If using the fruit in a clafoutis-style dish, put half of the batter into the pan and par cook before adding the remainder of the batter and fruit. This will prevent all of it sinking to the bottom.
Keep frozen cakes moist
If you are baking a cake for later use and need to freeze it. Leftover warmth is your friend. When the cake is still quite warm to the touch, wrap it in plastic wrap – the sweating of the cake in the wrap actually adds to the moisture in the cake and helps prevent it from drying out when you bring it back to room temperature to use.
Black beans can be a vegan substitute
The fibre, oil and liquid in black beans can replace any need for oil, egg or water that, say, a brownie mix may call for. Blending the beans creates a puree that stands in for the necessary moisture those ingredients would have otherwise provided.
Make your lemon zest, well, zestier
Save your knuckles and your wallet from expensive microplanes. Next time a recipe calls for sugar and citrus zest, just don't zest the citrus. Instead, strip the zest with a vegetable peeler, then combine those pieces with the sugar in a food processor. Pulse until the zest is minced and the sugar is colourful. Not only does this quickly process the zest but it also releases all those good citrus oils. In other words, brighter, zingier flavour.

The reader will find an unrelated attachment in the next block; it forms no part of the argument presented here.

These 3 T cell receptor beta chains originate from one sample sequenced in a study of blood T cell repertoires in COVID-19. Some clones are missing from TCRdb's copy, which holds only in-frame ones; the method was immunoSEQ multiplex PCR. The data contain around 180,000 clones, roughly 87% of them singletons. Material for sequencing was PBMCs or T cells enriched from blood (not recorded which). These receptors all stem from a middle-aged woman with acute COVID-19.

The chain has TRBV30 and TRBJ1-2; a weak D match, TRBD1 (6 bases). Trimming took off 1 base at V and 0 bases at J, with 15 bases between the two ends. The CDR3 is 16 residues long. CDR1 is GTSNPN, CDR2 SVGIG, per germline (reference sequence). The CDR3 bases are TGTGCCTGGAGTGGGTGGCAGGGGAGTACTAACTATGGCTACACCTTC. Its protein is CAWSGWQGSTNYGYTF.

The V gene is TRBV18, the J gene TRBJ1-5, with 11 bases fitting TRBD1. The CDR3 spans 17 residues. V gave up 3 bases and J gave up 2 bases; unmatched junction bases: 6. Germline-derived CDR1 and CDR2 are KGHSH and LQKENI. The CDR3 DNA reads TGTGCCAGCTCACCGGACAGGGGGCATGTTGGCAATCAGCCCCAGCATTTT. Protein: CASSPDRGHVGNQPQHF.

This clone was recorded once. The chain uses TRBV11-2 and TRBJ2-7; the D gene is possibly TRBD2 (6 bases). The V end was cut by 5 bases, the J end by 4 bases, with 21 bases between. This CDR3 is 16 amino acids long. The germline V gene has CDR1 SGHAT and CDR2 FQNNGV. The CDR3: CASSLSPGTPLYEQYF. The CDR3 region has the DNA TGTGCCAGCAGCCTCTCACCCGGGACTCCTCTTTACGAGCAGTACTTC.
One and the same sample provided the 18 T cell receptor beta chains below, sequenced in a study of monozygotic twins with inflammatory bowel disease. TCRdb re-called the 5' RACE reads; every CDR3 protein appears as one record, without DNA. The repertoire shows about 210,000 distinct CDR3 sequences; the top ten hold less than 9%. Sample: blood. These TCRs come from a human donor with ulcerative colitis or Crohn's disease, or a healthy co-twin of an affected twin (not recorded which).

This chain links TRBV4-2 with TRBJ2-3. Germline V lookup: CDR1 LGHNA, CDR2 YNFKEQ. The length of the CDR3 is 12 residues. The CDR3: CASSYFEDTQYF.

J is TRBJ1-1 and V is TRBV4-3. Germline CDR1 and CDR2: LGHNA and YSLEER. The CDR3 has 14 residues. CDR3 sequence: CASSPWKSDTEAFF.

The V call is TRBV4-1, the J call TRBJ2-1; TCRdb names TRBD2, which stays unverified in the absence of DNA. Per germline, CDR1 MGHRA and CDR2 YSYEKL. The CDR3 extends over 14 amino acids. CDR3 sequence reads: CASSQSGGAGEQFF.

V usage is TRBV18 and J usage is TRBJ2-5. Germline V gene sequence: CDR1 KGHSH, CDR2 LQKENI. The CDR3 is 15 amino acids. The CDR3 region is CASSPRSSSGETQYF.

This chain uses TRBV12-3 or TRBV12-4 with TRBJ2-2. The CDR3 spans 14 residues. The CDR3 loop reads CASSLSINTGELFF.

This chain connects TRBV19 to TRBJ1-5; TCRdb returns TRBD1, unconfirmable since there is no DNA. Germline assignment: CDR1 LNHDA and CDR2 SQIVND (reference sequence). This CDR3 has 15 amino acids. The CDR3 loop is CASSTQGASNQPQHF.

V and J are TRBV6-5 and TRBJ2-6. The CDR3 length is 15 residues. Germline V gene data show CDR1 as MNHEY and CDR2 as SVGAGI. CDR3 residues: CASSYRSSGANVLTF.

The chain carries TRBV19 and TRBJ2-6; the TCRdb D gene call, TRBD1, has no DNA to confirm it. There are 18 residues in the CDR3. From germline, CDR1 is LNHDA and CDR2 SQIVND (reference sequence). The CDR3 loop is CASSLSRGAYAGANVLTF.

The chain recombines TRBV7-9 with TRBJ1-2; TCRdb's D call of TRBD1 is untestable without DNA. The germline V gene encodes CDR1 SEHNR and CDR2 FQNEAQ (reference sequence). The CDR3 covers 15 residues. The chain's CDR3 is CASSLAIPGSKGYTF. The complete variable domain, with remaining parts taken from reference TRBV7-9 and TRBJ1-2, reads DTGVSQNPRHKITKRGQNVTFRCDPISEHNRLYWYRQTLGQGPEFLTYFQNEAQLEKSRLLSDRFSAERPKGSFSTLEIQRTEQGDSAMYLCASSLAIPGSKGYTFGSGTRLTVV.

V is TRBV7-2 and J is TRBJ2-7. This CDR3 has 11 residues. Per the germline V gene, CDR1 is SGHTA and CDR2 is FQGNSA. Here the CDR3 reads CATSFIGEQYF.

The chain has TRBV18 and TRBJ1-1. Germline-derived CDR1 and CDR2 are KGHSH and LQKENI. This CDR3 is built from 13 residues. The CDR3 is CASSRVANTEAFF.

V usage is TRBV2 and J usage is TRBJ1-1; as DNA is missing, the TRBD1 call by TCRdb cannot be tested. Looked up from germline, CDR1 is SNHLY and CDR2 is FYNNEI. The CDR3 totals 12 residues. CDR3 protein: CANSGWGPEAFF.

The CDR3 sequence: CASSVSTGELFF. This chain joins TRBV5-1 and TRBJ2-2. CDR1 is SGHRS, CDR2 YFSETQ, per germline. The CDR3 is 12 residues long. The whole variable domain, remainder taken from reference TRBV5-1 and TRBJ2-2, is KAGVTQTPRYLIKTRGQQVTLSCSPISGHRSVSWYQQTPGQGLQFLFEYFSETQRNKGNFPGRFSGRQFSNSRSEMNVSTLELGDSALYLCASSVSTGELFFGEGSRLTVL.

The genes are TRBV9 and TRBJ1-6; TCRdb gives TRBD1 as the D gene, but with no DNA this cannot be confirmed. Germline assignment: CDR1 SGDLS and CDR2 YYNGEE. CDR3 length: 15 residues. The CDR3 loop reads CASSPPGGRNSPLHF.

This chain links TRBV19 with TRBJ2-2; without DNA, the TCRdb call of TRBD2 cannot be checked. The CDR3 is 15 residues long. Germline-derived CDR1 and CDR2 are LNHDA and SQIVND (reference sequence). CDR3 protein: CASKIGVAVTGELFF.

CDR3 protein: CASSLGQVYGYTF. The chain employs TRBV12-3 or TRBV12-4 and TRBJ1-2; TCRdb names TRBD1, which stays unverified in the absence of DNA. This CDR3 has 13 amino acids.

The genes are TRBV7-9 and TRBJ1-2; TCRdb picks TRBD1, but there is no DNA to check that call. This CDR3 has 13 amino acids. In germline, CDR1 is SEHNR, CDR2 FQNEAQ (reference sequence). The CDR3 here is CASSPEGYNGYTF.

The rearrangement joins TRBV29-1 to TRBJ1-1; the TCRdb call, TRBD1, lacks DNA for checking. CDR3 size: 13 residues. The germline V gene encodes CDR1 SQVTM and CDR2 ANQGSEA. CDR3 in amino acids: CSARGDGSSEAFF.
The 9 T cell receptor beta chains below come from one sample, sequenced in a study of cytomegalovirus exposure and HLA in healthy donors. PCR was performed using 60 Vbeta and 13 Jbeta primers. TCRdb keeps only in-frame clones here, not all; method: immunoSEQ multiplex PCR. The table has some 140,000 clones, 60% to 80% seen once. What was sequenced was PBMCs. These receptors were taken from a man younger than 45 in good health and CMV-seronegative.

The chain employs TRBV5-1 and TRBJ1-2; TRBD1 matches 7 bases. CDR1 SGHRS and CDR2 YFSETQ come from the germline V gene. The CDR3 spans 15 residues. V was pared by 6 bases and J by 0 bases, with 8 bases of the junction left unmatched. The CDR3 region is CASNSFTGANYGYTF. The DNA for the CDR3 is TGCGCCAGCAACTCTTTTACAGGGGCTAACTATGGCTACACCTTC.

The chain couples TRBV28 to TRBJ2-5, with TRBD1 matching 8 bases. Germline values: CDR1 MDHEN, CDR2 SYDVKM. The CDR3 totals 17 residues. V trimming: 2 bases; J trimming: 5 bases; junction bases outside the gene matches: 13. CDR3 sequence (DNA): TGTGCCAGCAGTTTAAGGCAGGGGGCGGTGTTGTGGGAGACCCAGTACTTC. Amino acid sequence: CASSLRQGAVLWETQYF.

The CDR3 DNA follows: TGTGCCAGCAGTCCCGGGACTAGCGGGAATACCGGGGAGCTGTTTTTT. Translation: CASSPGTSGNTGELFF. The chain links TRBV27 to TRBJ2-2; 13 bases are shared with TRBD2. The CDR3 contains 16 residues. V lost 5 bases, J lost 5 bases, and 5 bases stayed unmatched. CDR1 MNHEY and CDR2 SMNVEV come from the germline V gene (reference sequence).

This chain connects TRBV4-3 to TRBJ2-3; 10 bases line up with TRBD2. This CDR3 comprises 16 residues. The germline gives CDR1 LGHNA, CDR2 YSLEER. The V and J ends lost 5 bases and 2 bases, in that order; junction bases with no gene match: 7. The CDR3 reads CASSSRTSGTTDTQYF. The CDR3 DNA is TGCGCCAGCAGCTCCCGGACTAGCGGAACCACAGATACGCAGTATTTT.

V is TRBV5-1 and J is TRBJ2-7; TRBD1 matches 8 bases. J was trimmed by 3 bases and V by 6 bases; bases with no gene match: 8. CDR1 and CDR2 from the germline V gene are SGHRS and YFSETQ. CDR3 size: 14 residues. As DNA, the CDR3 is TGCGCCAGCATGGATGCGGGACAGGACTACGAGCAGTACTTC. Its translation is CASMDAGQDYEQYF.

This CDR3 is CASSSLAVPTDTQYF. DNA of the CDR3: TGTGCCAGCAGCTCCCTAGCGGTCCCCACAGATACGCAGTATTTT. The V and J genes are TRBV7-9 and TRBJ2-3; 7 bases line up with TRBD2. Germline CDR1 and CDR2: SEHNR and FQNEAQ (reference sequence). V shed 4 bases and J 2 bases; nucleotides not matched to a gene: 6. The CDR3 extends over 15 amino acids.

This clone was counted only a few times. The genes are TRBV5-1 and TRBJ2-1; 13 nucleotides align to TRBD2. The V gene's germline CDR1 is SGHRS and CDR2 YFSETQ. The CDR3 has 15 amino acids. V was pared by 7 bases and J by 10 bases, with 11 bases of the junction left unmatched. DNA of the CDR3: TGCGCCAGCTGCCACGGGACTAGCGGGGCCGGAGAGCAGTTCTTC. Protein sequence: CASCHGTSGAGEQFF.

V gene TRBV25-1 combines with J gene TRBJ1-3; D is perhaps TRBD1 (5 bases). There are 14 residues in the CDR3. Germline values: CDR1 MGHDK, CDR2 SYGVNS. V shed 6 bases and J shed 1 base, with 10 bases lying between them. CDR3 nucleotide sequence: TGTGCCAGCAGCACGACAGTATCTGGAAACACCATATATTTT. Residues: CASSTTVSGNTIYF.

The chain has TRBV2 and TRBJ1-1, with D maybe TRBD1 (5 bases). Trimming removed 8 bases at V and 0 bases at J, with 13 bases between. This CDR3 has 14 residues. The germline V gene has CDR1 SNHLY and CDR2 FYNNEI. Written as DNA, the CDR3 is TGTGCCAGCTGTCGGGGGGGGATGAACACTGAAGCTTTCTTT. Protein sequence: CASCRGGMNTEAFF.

Blitz the lemon rind and sugar together in Katrina's lemon self-saucing puddings. Photo: Katrina Meynink
Cooking equipment hacks
No baking weights?
If you're making a pie and want to precook your pastry first, place a second pie tin into the one lined with dough, creating a tin-dough-tin sandwich. Trim excess dough, then invert onto a baking tray and bake for the first 15 minutes. Gravity and the weight of the pie plate work in your favour to prevent puffing or shrinking.
Perfectly round cookies
Cut along the length of an old paper towel roll, then roll your cookie dough into a tube that's roughly the same diameter of the paper towel roll. Then, put the dough on a piece of plastic wrap, roll it up, and put it into the paper towel roll, squeezing it until it fits just right. Tighten it down with a couple of rubber bands, and you're all set. Put it in the fridge to firm up, or freeze for longer storage, and when you're ready to bake, slice it up in even pieces, put the individual cookie discs onto a baking sheet, and pop them in the oven.
Use the right tools for the job.
If you're baking anything with fruit, stay away from metal pans and stick to glass and ceramic bakeware instead.
Whip eggs in glass or copper bowls to help them stay glossy and firm without as much risk of becoming over whipped or grainy. The copper binds the egg white proteins/sulphur groups while clean glass and copper ensure minimal transfer of any residues to your eggwhites
Bring your hairdryer to the table
A small hairdryer in the kitchen is the quiet gift that keeps on giving:
- Use it to melt chocolate
- Use it to bring sheen back to the top of iced cakes and ganaches
- Warm the sides of a bowl
- Soften butter